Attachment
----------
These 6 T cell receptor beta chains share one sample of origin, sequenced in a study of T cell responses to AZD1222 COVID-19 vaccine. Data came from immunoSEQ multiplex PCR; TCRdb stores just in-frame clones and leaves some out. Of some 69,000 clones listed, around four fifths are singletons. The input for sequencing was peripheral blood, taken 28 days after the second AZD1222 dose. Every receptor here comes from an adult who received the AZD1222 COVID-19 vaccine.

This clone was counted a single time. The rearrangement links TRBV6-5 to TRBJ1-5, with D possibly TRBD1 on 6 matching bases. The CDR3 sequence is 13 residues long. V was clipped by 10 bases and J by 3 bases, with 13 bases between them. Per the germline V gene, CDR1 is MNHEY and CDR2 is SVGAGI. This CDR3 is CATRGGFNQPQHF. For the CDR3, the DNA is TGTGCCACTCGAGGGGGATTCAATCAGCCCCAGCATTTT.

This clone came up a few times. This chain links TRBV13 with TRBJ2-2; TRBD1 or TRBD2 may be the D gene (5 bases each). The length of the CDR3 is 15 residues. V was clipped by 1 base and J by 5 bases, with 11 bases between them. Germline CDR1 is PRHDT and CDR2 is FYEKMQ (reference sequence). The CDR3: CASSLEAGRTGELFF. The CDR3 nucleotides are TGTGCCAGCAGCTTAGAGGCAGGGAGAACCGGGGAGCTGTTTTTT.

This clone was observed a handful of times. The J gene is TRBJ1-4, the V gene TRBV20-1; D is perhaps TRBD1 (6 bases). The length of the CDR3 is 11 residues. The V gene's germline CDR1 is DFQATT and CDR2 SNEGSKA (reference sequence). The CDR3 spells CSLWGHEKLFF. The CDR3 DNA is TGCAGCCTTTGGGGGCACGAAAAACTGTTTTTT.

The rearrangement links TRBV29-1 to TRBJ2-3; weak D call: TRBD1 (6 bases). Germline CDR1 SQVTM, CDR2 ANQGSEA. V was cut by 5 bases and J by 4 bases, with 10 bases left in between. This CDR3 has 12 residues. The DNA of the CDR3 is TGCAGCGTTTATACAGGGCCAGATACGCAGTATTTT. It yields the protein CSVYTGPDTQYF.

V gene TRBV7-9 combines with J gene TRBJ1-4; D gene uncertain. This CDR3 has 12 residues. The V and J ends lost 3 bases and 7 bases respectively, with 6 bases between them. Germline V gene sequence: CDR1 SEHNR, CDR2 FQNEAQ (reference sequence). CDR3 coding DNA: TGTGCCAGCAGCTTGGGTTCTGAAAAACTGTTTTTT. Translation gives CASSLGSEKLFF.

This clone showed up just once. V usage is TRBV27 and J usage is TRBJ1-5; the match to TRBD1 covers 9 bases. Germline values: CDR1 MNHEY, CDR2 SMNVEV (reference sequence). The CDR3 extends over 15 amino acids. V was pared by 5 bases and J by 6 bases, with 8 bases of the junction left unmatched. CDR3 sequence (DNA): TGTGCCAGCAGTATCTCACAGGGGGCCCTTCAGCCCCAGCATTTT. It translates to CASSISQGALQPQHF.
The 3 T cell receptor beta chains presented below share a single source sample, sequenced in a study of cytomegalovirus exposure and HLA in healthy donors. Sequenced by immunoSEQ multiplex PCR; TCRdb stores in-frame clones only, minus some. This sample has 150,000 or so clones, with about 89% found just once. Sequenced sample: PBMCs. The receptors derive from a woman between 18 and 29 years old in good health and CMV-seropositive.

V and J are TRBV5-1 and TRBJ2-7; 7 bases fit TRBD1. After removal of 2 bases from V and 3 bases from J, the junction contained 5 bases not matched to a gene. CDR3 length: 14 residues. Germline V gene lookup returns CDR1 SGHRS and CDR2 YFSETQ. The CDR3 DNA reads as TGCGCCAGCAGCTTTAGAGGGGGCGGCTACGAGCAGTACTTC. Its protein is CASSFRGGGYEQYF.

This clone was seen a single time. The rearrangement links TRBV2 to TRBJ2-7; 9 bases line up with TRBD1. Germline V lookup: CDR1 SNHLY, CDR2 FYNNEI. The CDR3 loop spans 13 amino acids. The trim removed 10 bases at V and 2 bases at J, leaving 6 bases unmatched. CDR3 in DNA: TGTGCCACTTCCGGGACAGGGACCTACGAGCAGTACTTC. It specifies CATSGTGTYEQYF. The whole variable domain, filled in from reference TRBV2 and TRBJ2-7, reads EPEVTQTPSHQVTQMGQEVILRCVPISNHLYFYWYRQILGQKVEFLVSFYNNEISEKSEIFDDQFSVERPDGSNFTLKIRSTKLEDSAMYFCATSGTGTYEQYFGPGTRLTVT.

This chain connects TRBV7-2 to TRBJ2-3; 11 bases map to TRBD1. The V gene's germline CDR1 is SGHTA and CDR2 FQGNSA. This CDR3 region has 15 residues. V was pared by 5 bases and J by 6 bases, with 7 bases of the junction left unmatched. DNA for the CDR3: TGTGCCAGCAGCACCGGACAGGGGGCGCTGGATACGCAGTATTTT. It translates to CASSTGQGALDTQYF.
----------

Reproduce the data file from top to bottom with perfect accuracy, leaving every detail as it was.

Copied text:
These 6 T cell receptor beta chains share one sample of origin, sequenced in a study of T cell responses to AZD1222 COVID-19 vaccine. Data came from immunoSEQ multiplex PCR; TCRdb stores just in-frame clones and leaves some out. Of some 69,000 clones listed, around four fifths are singletons. The input for sequencing was peripheral blood, taken 28 days after the second AZD1222 dose. Every receptor here comes from an adult who received the AZD1222 COVID-19 vaccine.

This clone was counted a single time. The rearrangement links TRBV6-5 to TRBJ1-5, with D possibly TRBD1 on 6 matching bases. The CDR3 sequence is 13 residues long. V was clipped by 10 bases and J by 3 bases, with 13 bases between them. Per the germline V gene, CDR1 is MNHEY and CDR2 is SVGAGI. This CDR3 is CATRGGFNQPQHF. For the CDR3, the DNA is TGTGCCACTCGAGGGGGATTCAATCAGCCCCAGCATTTT.

This clone came up a few times. This chain links TRBV13 with TRBJ2-2; TRBD1 or TRBD2 may be the D gene (5 bases each). The length of the CDR3 is 15 residues. V was clipped by 1 base and J by 5 bases, with 11 bases between them. Germline CDR1 is PRHDT and CDR2 is FYEKMQ (reference sequence). The CDR3: CASSLEAGRTGELFF. The CDR3 nucleotides are TGTGCCAGCAGCTTAGAGGCAGGGAGAACCGGGGAGCTGTTTTTT.

This clone was observed a handful of times. The J gene is TRBJ1-4, the V gene TRBV20-1; D is perhaps TRBD1 (6 bases). The length of the CDR3 is 11 residues. The V gene's germline CDR1 is DFQATT and CDR2 SNEGSKA (reference sequence). The CDR3 spells CSLWGHEKLFF. The CDR3 DNA is TGCAGCCTTTGGGGGCACGAAAAACTGTTTTTT.

The rearrangement links TRBV29-1 to TRBJ2-3; weak D call: TRBD1 (6 bases). Germline CDR1 SQVTM, CDR2 ANQGSEA. V was cut by 5 bases and J by 4 bases, with 10 bases left in between. This CDR3 has 12 residues. The DNA of the CDR3 is TGCAGCGTTTATACAGGGCCAGATACGCAGTATTTT. It yields the protein CSVYTGPDTQYF.

V gene TRBV7-9 combines with J gene TRBJ1-4; D gene uncertain. This CDR3 has 12 residues. The V and J ends lost 3 bases and 7 bases respectively, with 6 bases between them. Germline V gene sequence: CDR1 SEHNR, CDR2 FQNEAQ (reference sequence). CDR3 coding DNA: TGTGCCAGCAGCTTGGGTTCTGAAAAACTGTTTTTT. Translation gives CASSLGSEKLFF.

This clone showed up just once. V usage is TRBV27 and J usage is TRBJ1-5; the match to TRBD1 covers 9 bases. Germline values: CDR1 MNHEY, CDR2 SMNVEV (reference sequence). The CDR3 extends over 15 amino acids. V was pared by 5 bases and J by 6 bases, with 8 bases of the junction left unmatched. CDR3 sequence (DNA): TGTGCCAGCAGTATCTCACAGGGGGCCCTTCAGCCCCAGCATTTT. It translates to CASSISQGALQPQHF.
The 3 T cell receptor beta chains presented below share a single source sample, sequenced in a study of cytomegalovirus exposure and HLA in healthy donors. Sequenced by immunoSEQ multiplex PCR; TCRdb stores in-frame clones only, minus some. This sample has 150,000 or so clones, with about 89% found just once. Sequenced sample: PBMCs. The receptors derive from a woman between 18 and 29 years old in good health and CMV-seropositive.

V and J are TRBV5-1 and TRBJ2-7; 7 bases fit TRBD1. After removal of 2 bases from V and 3 bases from J, the junction contained 5 bases not matched to a gene. CDR3 length: 14 residues. Germline V gene lookup returns CDR1 SGHRS and CDR2 YFSETQ. The CDR3 DNA reads as TGCGCCAGCAGCTTTAGAGGGGGCGGCTACGAGCAGTACTTC. Its protein is CASSFRGGGYEQYF.

This clone was seen a single time. The rearrangement links TRBV2 to TRBJ2-7; 9 bases line up with TRBD1. Germline V lookup: CDR1 SNHLY, CDR2 FYNNEI. The CDR3 loop spans 13 amino acids. The trim removed 10 bases at V and 2 bases at J, leaving 6 bases unmatched. CDR3 in DNA: TGTGCCACTTCCGGGACAGGGACCTACGAGCAGTACTTC. It specifies CATSGTGTYEQYF. The whole variable domain, filled in from reference TRBV2 and TRBJ2-7, reads EPEVTQTPSHQVTQMGQEVILRCVPISNHLYFYWYRQILGQKVEFLVSFYNNEISEKSEIFDDQFSVERPDGSNFTLKIRSTKLEDSAMYFCATSGTGTYEQYFGPGTRLTVT.

This chain connects TRBV7-2 to TRBJ2-3; 11 bases map to TRBD1. The V gene's germline CDR1 is SGHTA and CDR2 FQGNSA. This CDR3 region has 15 residues. V was pared by 5 bases and J by 6 bases, with 7 bases of the junction left unmatched. DNA for the CDR3: TGTGCCAGCAGCACCGGACAGGGGGCGCTGGATACGCAGTATTTT. It translates to CASSTGQGALDTQYF.